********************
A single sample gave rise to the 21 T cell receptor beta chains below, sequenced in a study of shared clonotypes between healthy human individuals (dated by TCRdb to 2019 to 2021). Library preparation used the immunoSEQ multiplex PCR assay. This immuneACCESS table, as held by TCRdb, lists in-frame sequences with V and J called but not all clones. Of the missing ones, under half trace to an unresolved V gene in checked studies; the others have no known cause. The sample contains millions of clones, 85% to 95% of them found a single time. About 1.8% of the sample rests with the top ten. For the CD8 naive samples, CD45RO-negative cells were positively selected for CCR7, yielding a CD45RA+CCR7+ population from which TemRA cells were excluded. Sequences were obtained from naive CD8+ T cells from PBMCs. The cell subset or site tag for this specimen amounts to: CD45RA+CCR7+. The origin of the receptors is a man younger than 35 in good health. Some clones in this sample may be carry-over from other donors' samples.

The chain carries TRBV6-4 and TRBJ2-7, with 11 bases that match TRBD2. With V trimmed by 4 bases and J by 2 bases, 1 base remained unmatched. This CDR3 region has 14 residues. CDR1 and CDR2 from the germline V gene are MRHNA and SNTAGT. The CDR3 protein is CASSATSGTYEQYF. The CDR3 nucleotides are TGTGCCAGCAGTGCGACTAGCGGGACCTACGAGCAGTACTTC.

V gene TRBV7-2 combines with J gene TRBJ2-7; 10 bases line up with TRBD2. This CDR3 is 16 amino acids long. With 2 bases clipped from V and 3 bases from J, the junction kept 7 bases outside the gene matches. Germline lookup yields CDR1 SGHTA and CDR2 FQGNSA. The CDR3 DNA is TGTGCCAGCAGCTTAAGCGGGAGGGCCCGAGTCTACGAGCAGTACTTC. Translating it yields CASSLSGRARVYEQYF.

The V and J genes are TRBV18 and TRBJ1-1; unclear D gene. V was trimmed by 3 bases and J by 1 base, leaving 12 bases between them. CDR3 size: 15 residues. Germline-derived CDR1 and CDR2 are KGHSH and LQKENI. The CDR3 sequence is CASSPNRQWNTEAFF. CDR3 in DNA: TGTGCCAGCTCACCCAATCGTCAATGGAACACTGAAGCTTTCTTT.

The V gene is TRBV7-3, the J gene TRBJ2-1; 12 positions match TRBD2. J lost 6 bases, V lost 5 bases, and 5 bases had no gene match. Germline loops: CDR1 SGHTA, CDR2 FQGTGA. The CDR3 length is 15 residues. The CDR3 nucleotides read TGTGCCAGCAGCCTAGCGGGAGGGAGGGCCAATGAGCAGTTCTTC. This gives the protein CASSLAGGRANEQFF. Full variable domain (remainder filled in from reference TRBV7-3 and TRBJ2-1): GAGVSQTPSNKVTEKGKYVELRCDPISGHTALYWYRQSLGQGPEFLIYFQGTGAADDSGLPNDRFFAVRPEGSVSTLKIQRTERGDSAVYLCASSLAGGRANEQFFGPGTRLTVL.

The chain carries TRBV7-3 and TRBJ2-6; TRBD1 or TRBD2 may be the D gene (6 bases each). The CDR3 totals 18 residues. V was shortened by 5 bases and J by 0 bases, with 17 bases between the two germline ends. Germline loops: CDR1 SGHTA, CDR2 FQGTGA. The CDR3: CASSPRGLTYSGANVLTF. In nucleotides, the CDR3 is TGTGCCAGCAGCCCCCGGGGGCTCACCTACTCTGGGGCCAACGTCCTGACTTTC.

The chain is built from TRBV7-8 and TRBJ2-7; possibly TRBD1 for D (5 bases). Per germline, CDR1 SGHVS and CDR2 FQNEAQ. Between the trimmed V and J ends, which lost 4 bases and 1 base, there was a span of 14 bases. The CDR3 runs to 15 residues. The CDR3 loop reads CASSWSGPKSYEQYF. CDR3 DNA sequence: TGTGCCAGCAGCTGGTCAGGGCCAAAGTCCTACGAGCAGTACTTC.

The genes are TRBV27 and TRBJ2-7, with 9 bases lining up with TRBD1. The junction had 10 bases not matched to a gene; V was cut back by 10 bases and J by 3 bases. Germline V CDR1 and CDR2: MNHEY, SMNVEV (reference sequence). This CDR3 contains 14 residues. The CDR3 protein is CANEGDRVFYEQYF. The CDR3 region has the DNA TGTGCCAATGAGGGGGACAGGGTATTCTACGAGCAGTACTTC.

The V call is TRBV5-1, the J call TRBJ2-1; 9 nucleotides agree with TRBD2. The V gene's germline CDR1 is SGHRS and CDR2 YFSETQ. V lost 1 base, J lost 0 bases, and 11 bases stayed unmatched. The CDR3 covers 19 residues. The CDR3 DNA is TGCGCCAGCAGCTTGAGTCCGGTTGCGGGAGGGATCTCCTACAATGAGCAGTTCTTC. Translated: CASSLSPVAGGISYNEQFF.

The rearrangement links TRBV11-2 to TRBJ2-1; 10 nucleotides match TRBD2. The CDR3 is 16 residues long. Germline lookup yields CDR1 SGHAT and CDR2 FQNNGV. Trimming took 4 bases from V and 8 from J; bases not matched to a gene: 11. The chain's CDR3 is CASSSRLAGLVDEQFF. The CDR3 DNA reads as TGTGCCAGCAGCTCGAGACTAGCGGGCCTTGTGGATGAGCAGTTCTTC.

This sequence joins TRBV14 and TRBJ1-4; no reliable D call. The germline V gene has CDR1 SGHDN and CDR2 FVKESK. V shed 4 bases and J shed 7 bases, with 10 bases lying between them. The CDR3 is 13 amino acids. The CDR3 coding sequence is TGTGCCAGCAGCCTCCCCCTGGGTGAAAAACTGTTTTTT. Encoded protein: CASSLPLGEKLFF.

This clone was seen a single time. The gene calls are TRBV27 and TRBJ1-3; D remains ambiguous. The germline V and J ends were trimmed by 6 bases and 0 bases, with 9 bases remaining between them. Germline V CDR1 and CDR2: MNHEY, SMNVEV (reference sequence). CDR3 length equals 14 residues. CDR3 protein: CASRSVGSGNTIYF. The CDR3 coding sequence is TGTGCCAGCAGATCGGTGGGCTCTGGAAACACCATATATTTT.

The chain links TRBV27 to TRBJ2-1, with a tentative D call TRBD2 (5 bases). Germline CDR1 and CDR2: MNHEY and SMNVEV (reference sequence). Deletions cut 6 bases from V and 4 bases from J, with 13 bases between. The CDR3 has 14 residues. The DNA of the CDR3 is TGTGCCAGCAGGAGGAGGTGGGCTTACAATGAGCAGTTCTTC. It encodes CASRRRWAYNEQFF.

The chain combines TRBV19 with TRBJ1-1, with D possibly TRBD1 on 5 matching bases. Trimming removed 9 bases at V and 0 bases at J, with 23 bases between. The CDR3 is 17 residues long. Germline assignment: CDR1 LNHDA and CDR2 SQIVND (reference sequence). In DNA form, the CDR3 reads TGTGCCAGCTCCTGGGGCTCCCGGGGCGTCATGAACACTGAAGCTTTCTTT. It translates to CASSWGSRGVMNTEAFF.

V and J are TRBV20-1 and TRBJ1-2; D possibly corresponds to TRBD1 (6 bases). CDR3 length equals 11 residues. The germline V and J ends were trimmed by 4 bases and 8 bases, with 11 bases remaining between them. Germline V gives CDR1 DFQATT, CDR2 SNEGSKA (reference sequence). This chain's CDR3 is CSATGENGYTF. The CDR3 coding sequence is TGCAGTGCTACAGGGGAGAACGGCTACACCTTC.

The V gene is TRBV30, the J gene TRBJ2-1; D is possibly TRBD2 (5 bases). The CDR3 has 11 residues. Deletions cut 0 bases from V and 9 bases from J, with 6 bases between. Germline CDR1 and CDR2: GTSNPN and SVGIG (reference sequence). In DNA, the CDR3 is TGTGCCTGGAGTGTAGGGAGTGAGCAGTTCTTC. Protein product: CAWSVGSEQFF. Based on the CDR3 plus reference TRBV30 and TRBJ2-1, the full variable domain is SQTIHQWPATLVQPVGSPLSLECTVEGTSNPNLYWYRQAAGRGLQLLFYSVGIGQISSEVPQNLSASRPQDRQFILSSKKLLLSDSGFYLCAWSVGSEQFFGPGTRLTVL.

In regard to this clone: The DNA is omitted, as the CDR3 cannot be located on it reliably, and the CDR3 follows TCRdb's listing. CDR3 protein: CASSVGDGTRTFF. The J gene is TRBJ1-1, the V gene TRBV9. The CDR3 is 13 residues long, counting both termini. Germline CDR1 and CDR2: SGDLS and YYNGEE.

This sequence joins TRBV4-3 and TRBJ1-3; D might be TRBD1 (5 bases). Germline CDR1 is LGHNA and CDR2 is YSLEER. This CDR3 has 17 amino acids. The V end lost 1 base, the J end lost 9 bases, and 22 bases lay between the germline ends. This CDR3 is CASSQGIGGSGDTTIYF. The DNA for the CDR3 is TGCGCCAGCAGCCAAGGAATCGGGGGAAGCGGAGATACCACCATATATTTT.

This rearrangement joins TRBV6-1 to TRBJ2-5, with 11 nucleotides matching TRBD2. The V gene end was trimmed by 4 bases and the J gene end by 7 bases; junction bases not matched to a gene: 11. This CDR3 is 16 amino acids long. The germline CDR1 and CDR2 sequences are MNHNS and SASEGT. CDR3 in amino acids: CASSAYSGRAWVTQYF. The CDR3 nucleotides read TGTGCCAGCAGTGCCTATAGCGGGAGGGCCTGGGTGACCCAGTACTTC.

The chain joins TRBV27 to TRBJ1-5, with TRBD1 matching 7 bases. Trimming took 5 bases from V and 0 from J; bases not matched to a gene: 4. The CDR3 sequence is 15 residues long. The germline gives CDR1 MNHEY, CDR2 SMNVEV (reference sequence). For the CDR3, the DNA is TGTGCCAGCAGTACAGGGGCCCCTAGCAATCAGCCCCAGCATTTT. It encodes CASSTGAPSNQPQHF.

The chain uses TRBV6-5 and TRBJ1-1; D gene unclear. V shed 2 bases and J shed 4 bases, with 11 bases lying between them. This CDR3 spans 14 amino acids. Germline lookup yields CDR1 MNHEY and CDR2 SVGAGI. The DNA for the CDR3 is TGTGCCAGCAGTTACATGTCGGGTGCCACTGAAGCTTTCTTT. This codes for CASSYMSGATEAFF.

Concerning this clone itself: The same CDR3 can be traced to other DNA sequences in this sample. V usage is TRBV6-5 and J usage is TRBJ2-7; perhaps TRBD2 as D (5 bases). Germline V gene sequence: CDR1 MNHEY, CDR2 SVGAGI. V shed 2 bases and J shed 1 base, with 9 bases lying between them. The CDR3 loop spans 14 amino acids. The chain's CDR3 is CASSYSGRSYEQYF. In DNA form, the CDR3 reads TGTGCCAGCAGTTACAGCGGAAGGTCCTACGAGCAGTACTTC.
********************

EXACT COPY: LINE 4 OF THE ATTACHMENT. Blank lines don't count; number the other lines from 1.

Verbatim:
The V and J genes are TRBV18 and TRBJ1-1; unclear D gene. V was trimmed by 3 bases and J by 1 base, leaving 12 bases between them. CDR3 size: 15 residues. Germline-derived CDR1 and CDR2 are KGHSH and LQKENI. The CDR3 sequence is CASSPNRQWNTEAFF. CDR3 in DNA: TGTGCCAGCTCACCCAATCGTCAATGGAACACTGAAGCTTTCTTT.